5. Offer personalized onboarding and career development.

According to research conducted by TinyPulse, 66% of all employees surveyed lose motivation when they don’t see strong opportunities for professional growth in their current roles. The good news is that new technologies are available to automatically chart a personalized career development path for each employee based on their individual strengths and growth opportunities. A LinkedIn study found that 94% of employees would stay at a company longer if it invested in their career development. Leveraging employee developmental tools helps ensure that team members stay engaged and continue to grow with your company.

6. Start building employee commitment before you hire.

One of the best places to manage burnout is before employees ever show up for work. Our research shows that employees perform better and stay longer when they are the right match for the job. Pre-hire tools can help you pinpoint which candidates are the best match for the role and your organization. For example, retention indexes quickly identify candidates who are a good fit for the job and less likely to leave. In addition, job simulations offer candidates a realistic glimpse into the demands and expectations of a particular role and ensure they have the necessary competencies for the job. This alignment between expectations and reality improves retention rates, saves resources associated with recruitment, and creates a more stable workforce.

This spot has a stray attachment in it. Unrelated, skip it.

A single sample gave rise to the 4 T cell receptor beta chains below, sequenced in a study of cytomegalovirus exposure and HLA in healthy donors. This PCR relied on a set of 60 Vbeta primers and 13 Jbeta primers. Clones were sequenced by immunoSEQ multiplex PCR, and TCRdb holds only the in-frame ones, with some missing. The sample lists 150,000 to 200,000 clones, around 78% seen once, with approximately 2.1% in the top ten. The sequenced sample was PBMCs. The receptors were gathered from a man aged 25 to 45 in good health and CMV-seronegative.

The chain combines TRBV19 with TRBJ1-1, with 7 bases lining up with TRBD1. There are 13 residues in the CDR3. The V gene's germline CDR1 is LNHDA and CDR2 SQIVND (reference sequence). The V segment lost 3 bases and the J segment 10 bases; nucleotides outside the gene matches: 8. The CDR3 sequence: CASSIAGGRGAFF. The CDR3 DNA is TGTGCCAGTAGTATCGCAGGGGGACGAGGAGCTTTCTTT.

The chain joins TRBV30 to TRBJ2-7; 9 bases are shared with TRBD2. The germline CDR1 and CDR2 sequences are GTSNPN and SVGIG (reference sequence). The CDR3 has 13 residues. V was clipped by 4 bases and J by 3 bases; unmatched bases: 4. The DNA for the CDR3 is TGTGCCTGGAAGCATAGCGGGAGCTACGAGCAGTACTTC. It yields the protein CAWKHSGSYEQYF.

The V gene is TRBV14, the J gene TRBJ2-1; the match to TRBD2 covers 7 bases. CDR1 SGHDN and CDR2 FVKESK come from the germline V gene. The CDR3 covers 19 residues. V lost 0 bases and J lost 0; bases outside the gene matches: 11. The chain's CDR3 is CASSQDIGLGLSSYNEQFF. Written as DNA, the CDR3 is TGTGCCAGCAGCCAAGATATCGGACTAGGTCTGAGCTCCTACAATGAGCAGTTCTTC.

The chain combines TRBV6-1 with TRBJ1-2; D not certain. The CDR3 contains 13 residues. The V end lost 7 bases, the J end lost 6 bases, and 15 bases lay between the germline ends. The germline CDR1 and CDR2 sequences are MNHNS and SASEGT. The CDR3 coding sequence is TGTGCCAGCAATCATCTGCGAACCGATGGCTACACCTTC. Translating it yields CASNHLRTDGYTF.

Here’s how we can help

For more than 30 years, Employment Technologies has collaborated with some of the world’s most successful service organizations, helping them boost employee engagement, loyalty, performance, and retention. To discuss proven solutions for reducing employee burnout for your organization, click here to schedule a free consultation or call 888.332.0648 and talk with one of our HR Experts today!